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As you might imagine, the intersection of divorce and taxes can be very confusing -- if not downright unpleasant. But whether you've divorced or separated, be it this year or last, there will be tax consequences that you need to be aware of. To that end, here's a roundup of some of the issues you may face this filing season.

Claiming the kids.

Generally, whoever provides the bulk of the financial support can claim the children on the tax return. It doesn't matter how many months or days you provided the support, simply that your share of the support is more than 50%

There's a special test for divorced or legally separated parents, though. In this case, the "custodial parent" (simply, the one who had custody of the child for more than half the year) is treated as meeting the support test, even if the noncustodial parent actually paid most of the child's support. If the split is amicable and both partners are interested in maximizing the tax benefit, the custodial parent is able to sign a waiver on Form 8332, allowing the noncustodial parent to claim the exemption for the child. The waiver can apply to the current year only, or all future years.

Alimony and child support.

Alimony is taxable, child support is not. Typical of the tax code, what's taxable to the recipient is deductible to the payer -- so if you're making an alimony payment, the amount is deductible to you and taxable to your ex. (Alimony payments are an above-the-line deduction, which means you don't need to itemize in order to claim it.) Child support, though, is neither deductible nor taxable.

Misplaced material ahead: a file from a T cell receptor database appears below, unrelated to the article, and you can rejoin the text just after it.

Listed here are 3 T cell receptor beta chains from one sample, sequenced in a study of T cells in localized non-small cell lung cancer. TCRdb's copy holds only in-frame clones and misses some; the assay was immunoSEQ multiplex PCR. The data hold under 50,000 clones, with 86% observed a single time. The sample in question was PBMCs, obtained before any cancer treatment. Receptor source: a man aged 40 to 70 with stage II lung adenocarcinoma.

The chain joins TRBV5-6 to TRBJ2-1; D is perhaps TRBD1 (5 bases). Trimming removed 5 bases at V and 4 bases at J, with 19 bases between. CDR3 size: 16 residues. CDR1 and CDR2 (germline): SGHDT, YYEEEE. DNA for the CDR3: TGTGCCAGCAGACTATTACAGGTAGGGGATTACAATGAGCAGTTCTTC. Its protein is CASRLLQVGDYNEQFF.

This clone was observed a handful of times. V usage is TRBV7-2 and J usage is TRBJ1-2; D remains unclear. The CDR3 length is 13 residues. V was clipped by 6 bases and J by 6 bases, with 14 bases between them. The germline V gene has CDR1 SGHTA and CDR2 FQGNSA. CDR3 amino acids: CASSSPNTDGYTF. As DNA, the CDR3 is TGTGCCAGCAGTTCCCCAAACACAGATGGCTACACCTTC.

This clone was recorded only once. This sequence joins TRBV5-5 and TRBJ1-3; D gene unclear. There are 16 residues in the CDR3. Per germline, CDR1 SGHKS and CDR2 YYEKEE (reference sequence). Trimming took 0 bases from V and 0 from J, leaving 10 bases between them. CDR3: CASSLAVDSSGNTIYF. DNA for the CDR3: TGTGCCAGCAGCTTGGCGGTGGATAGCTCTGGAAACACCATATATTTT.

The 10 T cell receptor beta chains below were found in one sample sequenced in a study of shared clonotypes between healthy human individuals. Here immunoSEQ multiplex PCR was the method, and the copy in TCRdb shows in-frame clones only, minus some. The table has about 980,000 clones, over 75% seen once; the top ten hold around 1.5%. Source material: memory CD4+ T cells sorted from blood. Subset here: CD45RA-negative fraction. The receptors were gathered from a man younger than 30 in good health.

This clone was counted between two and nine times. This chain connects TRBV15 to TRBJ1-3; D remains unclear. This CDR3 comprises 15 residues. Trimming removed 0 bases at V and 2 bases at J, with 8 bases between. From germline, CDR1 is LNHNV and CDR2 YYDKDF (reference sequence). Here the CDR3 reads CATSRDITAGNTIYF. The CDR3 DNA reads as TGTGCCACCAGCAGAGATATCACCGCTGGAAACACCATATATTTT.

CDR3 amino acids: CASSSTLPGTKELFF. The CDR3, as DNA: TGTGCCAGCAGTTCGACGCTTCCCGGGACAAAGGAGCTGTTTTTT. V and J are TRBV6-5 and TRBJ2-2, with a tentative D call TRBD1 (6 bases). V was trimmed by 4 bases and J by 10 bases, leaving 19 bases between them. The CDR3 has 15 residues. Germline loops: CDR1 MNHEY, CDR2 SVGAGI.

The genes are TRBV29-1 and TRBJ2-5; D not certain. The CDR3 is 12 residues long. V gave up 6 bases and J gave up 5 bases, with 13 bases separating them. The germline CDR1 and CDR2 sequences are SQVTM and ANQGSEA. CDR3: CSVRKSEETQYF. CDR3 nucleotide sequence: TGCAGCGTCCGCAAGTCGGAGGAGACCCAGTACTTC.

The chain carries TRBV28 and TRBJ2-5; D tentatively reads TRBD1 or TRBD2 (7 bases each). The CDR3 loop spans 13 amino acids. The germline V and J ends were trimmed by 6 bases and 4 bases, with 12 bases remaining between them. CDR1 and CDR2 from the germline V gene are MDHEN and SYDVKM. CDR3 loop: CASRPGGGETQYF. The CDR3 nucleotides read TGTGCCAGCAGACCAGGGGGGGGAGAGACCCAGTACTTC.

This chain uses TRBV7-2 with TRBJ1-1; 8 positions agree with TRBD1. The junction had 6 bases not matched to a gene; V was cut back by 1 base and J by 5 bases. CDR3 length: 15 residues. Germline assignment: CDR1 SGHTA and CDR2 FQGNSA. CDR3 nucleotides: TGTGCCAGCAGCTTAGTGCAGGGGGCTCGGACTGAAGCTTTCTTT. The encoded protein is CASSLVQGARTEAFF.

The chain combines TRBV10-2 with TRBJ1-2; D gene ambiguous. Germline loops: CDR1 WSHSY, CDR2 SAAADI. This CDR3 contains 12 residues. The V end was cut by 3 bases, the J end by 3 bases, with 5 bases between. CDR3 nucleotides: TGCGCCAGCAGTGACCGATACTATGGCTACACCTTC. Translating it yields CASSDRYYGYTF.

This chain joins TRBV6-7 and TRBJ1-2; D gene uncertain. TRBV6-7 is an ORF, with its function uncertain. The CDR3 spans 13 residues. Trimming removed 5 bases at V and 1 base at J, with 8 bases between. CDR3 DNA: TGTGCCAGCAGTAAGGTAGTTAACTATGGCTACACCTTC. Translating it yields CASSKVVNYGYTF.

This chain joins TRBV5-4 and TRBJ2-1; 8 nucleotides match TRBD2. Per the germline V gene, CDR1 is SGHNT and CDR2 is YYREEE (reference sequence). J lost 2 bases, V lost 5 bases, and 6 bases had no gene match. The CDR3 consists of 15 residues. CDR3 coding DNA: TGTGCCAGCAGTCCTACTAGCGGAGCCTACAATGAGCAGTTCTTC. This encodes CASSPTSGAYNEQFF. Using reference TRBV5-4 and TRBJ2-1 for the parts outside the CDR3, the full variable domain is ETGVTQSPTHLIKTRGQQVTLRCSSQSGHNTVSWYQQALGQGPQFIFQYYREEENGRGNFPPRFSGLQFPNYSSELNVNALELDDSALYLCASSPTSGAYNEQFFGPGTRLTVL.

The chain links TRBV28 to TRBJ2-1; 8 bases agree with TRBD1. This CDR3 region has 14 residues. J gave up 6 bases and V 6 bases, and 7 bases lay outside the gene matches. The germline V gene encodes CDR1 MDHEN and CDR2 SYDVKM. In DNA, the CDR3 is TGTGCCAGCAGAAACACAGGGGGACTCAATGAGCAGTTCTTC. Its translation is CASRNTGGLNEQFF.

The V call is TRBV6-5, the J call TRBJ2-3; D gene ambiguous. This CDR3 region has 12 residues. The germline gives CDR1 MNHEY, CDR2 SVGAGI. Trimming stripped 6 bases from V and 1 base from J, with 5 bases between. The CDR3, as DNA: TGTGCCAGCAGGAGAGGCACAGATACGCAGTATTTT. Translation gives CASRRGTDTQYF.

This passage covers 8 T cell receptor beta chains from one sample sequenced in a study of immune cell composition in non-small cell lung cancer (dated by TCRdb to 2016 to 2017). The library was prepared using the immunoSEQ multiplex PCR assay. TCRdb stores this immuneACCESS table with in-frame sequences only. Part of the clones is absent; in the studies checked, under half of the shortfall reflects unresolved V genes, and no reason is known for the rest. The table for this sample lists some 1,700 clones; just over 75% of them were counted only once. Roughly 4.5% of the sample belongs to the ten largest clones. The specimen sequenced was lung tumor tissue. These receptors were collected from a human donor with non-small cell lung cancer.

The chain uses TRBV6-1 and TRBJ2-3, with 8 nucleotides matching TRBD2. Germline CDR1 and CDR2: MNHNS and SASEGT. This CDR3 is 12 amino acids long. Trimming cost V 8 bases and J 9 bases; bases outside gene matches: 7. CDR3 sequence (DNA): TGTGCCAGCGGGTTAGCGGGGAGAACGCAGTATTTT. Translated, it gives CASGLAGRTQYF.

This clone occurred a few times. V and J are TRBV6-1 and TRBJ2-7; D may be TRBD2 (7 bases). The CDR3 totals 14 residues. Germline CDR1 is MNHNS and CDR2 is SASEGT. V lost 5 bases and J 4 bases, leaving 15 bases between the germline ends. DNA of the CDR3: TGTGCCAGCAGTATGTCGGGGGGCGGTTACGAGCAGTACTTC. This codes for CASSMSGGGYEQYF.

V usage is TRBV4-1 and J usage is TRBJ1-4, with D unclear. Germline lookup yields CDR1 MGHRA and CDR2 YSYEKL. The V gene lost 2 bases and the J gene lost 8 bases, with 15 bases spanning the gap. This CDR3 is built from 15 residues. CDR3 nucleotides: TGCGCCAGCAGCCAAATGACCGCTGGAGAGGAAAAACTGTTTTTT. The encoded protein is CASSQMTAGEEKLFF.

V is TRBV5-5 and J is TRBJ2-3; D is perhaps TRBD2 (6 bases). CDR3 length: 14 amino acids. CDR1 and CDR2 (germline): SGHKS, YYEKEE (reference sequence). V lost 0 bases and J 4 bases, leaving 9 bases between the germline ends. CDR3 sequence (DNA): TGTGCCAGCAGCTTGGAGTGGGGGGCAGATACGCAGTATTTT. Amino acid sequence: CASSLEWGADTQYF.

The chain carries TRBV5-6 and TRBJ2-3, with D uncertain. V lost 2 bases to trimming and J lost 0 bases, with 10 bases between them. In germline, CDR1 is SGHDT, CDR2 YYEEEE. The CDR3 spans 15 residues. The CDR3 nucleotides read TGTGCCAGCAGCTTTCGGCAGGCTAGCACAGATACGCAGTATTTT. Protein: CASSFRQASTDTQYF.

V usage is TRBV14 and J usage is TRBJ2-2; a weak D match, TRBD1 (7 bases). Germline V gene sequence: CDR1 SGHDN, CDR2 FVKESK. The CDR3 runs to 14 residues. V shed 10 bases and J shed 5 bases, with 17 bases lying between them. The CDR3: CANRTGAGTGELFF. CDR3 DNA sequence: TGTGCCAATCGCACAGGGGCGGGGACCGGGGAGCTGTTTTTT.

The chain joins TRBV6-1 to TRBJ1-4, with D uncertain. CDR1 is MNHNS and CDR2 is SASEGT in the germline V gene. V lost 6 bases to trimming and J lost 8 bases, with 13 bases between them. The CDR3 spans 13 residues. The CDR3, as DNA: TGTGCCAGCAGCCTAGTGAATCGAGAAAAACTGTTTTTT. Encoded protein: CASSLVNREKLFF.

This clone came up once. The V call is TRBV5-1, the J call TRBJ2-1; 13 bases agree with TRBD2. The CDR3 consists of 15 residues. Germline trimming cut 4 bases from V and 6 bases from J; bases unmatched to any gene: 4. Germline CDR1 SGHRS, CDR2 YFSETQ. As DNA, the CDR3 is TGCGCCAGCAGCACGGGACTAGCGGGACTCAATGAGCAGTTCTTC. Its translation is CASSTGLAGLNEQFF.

Legal fees.

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You may know that some legal fees are deductible -- unfortunately, though, most fees arising from divorce cases are not. Legal expenses are deductible when they are a part of a lawsuit having to do with your business, your employment or an income-producing property. Legal fees for personal lawsuits are

not

deductible, unless you are awarded taxable damages. Since legal fees for tax advice are deductible, though, expenses for divorce-related tax planning may be deductible.

Home sales.

If selling a home is the byproduct of a divorce or separation, you might need to do some finagling to ensure you don't lose out on one of the best tax breaks available: the exemption of $500,000 in gain on the sale of a home, which drops to $250,000 if the seller is single. If you know you'll need to sell and the gain on your home (the amount it has appreciated since you bought it) is more than $250,000, consider trying to sell while you're still married.

When one spouse decides to stay in the home, he or she often "buys out" the spouse who leaves. Doing so doesn't prompt an immediate taxable event for either party (the amount is not taxable to the recipient), but it could have some longer-term repercussions to the spouse who stays. That's because the cost basis of the home won't change, even though the remaining spouse, in essence, increased his or her equity. That means a bigger gain when the remaining spouse eventually sells the home. If that's a fear, consider ways of increasing your basis -- make sure you've properly recorded all money spent on home improvements -- that gets added onto your basis dollar for dollar.

Amid whatever legal wrangling that may be involved in your split, you'll also need to make sure you see a tax attorney or CPA to ensure you're aware of the tax consequences of all your actions. You don't want to involve other people in this painful process -- least of all your Uncle Sam.